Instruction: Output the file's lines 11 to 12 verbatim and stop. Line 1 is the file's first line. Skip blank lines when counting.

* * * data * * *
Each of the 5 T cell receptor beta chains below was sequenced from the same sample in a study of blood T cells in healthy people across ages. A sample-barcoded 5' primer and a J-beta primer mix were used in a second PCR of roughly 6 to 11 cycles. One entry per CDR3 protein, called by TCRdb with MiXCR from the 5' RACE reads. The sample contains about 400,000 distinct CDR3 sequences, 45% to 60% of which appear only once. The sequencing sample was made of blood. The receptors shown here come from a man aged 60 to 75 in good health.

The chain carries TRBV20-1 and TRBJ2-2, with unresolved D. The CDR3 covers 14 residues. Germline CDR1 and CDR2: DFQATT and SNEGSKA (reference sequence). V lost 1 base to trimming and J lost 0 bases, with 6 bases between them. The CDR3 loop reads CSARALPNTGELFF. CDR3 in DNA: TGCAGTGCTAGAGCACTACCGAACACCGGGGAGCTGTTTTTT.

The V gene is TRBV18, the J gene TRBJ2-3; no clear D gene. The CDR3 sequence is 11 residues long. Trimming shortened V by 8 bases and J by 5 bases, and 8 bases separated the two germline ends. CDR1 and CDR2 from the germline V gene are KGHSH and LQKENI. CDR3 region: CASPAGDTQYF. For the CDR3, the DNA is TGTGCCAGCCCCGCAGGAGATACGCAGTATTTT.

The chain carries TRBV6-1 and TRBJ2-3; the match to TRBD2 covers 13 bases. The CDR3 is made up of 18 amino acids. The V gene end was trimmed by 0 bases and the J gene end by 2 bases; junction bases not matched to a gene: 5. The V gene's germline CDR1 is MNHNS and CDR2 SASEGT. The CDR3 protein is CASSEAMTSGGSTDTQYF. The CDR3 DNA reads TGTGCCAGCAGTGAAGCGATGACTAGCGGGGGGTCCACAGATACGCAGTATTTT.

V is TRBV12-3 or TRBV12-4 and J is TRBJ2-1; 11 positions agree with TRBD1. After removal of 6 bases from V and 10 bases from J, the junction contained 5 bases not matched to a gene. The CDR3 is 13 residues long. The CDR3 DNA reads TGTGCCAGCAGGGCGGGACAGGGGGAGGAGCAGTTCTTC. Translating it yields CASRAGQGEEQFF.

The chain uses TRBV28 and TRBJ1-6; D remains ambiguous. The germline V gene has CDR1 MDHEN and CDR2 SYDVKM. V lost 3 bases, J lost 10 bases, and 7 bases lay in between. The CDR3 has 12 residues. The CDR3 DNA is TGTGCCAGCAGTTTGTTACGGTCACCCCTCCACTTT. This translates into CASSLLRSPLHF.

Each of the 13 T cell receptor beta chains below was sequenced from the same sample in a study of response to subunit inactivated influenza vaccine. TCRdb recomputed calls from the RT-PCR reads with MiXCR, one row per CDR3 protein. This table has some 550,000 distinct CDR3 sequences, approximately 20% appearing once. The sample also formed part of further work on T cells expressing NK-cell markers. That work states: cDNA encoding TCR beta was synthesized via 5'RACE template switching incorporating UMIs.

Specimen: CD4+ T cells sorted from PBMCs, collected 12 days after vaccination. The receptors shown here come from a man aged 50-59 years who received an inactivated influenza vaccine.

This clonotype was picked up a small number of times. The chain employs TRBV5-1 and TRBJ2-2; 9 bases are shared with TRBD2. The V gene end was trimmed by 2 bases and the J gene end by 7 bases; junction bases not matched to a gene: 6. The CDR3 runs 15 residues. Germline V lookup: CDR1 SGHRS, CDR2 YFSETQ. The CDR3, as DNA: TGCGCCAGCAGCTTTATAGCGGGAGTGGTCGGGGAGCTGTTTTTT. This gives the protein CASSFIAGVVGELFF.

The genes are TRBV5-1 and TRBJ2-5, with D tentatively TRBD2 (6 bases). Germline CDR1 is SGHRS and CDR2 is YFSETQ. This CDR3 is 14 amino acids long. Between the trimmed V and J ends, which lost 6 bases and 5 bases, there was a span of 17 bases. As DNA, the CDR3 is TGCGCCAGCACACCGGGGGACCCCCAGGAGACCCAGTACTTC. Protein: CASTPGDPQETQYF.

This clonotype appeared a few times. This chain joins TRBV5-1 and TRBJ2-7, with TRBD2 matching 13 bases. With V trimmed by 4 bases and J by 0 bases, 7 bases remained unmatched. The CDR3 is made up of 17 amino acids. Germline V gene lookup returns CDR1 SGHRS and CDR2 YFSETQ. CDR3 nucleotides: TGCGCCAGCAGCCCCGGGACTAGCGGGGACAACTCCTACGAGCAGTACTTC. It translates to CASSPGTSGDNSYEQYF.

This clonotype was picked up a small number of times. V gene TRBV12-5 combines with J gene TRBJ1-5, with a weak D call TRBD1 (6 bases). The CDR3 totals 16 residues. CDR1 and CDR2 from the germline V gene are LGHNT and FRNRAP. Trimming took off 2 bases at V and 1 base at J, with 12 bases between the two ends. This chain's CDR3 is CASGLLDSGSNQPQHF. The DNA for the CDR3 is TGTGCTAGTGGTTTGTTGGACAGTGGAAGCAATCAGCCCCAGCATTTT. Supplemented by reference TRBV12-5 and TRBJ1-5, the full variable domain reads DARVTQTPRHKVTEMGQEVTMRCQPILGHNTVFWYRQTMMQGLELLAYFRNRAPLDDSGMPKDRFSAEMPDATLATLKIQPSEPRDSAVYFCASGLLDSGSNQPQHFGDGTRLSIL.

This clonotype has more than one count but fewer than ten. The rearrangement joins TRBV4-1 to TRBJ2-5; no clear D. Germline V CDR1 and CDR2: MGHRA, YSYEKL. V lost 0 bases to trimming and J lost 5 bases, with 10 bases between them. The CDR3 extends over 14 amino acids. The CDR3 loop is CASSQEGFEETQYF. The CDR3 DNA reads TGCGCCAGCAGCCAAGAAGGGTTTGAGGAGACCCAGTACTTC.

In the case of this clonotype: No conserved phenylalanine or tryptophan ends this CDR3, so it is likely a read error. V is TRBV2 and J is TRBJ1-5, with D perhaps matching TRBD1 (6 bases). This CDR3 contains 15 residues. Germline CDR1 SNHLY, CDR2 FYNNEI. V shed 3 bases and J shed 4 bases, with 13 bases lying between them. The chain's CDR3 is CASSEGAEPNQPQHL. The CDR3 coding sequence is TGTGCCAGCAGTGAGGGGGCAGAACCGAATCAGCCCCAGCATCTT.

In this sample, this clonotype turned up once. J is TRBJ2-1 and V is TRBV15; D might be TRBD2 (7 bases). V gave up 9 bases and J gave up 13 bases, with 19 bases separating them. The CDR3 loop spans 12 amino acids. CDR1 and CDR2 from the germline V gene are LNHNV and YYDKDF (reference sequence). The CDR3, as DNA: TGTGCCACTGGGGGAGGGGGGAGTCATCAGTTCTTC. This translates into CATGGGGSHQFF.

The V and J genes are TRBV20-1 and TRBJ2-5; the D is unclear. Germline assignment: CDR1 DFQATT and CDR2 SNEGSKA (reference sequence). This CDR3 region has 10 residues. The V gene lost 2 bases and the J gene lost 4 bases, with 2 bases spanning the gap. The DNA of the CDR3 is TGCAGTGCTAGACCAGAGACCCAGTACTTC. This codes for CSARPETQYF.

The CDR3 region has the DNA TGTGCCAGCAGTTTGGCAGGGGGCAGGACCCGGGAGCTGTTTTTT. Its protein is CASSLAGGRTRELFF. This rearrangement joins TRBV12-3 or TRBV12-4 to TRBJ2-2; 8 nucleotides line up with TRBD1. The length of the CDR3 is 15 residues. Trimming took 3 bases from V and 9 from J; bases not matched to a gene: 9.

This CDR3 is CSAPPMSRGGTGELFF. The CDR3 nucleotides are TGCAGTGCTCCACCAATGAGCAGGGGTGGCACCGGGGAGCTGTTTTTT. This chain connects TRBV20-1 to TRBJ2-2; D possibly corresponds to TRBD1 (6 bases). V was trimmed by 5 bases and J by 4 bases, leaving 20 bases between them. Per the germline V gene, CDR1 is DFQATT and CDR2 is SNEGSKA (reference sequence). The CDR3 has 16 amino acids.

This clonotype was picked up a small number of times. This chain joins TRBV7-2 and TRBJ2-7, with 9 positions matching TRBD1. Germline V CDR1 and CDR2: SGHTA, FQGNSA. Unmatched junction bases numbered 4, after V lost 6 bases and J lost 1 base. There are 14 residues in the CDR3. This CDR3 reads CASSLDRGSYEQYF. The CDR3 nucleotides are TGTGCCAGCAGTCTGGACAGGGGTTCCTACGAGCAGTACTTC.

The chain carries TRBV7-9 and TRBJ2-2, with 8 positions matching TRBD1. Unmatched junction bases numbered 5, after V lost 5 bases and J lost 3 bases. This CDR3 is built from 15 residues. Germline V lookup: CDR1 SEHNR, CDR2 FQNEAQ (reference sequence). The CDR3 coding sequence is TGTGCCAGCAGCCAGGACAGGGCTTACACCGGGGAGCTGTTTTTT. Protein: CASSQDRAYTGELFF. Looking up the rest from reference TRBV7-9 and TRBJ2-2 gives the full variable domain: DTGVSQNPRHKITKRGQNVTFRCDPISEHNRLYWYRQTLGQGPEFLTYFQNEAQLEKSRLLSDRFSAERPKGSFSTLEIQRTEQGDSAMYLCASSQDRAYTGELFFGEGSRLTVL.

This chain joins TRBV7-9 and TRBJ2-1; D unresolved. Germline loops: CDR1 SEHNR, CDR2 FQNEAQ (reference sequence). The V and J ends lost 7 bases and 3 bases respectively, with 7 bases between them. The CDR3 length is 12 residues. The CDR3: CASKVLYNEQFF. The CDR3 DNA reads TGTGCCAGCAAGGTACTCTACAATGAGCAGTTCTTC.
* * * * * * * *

This clonotype appeared a few times. This chain joins TRBV5-1 and TRBJ2-7, with TRBD2 matching 13 bases. With V trimmed by 4 bases and J by 0 bases, 7 bases remained unmatched. The CDR3 is made up of 17 amino acids. Germline V gene lookup returns CDR1 SGHRS and CDR2 YFSETQ. CDR3 nucleotides: TGCGCCAGCAGCCCCGGGACTAGCGGGGACAACTCCTACGAGCAGTACTTC. It translates to CASSPGTSGDNSYEQYF.

This clonotype was picked up a small number of times. V gene TRBV12-5 combines with J gene TRBJ1-5, with a weak D call TRBD1 (6 bases). The CDR3 totals 16 residues. CDR1 and CDR2 from the germline V gene are LGHNT and FRNRAP. Trimming took off 2 bases at V and 1 base at J, with 12 bases between the two ends. This chain's CDR3 is CASGLLDSGSNQPQHF. The DNA for the CDR3 is TGTGCTAGTGGTTTGTTGGACAGTGGAAGCAATCAGCCCCAGCATTTT. Supplemented by reference TRBV12-5 and TRBJ1-5, the full variable domain reads DARVTQTPRHKVTEMGQEVTMRCQPILGHNTVFWYRQTMMQGLELLAYFRNRAPLDDSGMPKDRFSAEMPDATLATLKIQPSEPRDSAVYFCASGLLDSGSNQPQHFGDGTRLSIL.